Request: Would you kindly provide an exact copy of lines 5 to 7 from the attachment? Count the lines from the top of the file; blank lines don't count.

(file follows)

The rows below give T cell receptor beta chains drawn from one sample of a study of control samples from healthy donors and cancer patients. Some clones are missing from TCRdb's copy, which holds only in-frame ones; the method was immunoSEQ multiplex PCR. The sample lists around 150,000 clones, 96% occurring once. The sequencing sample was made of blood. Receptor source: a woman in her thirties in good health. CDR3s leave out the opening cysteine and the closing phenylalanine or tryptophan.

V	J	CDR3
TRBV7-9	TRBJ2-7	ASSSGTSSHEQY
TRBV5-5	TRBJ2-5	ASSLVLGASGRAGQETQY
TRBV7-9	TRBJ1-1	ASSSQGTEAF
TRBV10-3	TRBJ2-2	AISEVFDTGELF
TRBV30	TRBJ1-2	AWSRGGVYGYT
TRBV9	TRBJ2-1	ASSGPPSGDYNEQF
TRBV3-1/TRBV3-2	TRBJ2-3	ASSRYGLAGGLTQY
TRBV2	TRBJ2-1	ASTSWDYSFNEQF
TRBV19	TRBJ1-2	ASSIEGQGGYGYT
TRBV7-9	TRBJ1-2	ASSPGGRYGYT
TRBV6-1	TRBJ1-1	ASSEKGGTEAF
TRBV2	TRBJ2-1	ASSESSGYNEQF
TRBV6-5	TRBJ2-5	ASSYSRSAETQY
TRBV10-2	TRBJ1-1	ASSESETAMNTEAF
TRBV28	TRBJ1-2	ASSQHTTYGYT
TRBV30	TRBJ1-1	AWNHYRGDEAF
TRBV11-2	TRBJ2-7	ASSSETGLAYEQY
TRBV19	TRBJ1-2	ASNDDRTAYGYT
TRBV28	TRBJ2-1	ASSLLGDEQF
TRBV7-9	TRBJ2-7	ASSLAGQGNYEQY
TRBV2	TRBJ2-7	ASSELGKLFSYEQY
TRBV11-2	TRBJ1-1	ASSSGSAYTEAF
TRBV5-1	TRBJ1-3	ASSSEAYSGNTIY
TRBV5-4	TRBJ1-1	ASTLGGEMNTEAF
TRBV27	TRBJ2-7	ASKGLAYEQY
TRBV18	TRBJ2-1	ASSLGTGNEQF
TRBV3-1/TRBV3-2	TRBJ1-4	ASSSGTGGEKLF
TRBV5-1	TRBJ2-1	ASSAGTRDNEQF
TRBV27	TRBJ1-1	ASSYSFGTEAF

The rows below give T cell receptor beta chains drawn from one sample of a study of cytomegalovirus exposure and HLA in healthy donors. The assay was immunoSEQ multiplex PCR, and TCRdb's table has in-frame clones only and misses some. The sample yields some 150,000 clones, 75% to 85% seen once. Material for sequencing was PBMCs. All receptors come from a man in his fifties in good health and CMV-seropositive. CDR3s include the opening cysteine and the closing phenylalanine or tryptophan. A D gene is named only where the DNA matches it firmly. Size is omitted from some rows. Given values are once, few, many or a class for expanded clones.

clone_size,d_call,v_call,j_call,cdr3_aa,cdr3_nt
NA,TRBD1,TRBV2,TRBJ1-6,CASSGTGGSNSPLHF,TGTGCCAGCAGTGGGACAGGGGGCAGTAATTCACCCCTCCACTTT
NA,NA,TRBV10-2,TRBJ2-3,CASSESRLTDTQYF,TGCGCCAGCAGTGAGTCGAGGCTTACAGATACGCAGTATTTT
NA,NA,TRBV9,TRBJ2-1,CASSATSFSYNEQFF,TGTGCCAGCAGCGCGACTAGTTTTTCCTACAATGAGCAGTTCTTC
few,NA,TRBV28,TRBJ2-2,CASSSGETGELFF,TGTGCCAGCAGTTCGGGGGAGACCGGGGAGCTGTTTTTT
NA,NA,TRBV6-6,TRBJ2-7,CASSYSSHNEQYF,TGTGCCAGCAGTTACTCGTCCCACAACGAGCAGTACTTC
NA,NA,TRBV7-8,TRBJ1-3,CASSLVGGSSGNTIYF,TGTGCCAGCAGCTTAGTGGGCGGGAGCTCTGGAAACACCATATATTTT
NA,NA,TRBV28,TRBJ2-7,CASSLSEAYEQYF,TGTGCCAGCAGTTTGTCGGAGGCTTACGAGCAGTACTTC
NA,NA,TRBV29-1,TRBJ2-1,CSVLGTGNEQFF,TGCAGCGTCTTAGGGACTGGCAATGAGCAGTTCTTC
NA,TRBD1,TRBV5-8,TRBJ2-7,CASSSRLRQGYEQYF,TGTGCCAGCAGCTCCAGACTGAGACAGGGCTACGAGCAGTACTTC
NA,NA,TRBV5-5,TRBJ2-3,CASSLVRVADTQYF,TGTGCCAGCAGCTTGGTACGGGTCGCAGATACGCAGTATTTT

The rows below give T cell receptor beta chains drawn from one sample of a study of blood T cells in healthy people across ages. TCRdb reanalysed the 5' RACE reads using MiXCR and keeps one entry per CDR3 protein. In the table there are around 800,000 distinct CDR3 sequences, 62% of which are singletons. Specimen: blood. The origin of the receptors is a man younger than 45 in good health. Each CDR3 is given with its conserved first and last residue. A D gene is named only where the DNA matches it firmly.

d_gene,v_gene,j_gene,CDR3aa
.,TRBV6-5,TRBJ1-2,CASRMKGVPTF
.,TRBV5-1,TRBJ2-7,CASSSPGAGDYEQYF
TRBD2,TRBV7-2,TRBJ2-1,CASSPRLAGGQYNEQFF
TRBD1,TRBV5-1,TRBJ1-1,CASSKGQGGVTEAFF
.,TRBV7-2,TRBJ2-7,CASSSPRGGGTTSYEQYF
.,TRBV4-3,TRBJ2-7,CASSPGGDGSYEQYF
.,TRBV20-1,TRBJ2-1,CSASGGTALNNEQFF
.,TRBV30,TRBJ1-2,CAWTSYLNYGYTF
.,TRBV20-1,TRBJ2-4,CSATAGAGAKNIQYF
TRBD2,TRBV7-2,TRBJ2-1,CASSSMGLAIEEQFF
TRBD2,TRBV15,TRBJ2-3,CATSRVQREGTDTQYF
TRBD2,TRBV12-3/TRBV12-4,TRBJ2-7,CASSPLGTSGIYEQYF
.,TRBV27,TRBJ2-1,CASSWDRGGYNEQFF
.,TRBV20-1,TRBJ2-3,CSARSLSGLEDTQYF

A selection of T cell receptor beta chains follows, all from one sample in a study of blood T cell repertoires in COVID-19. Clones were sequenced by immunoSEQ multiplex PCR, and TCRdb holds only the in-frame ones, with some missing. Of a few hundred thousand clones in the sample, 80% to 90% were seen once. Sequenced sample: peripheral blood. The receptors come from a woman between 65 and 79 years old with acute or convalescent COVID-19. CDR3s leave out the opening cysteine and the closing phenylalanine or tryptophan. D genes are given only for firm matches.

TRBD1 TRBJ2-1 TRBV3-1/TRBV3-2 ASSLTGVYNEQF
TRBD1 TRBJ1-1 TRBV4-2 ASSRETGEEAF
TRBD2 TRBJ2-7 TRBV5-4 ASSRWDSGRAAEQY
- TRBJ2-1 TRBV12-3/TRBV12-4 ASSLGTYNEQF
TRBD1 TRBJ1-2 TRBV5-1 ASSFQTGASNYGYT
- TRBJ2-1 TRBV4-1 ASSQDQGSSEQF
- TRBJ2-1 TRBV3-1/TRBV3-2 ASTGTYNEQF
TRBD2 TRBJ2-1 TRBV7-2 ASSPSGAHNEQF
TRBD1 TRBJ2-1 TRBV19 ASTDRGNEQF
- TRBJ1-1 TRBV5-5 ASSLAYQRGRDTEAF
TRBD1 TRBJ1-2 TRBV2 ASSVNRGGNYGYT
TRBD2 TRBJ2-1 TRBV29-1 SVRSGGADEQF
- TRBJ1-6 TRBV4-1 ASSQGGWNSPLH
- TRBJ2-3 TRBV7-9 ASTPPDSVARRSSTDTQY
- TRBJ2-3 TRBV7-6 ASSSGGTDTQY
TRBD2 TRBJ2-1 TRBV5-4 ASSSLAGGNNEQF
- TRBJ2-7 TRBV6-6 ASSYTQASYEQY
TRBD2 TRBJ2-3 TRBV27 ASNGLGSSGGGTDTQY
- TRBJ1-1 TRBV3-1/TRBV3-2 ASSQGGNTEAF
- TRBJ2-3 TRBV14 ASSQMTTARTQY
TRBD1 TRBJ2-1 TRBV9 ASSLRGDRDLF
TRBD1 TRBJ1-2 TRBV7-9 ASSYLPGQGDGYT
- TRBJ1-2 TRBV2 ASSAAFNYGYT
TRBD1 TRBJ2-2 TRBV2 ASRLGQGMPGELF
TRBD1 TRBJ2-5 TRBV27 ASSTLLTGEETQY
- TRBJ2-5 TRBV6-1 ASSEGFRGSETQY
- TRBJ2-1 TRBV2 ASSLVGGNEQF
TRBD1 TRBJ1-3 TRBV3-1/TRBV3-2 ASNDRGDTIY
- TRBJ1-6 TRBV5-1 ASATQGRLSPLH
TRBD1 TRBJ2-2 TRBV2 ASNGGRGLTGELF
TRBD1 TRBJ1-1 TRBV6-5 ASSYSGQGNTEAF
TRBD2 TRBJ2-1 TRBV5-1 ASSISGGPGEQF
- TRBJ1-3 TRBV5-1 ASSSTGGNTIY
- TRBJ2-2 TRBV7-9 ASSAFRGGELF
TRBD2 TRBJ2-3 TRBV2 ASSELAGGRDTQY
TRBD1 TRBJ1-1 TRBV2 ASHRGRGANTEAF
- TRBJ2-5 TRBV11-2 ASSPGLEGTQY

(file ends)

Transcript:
TRBV7-9	TRBJ1-1	ASSSQGTEAF
TRBV10-3	TRBJ2-2	AISEVFDTGELF
TRBV30	TRBJ1-2	AWSRGGVYGYT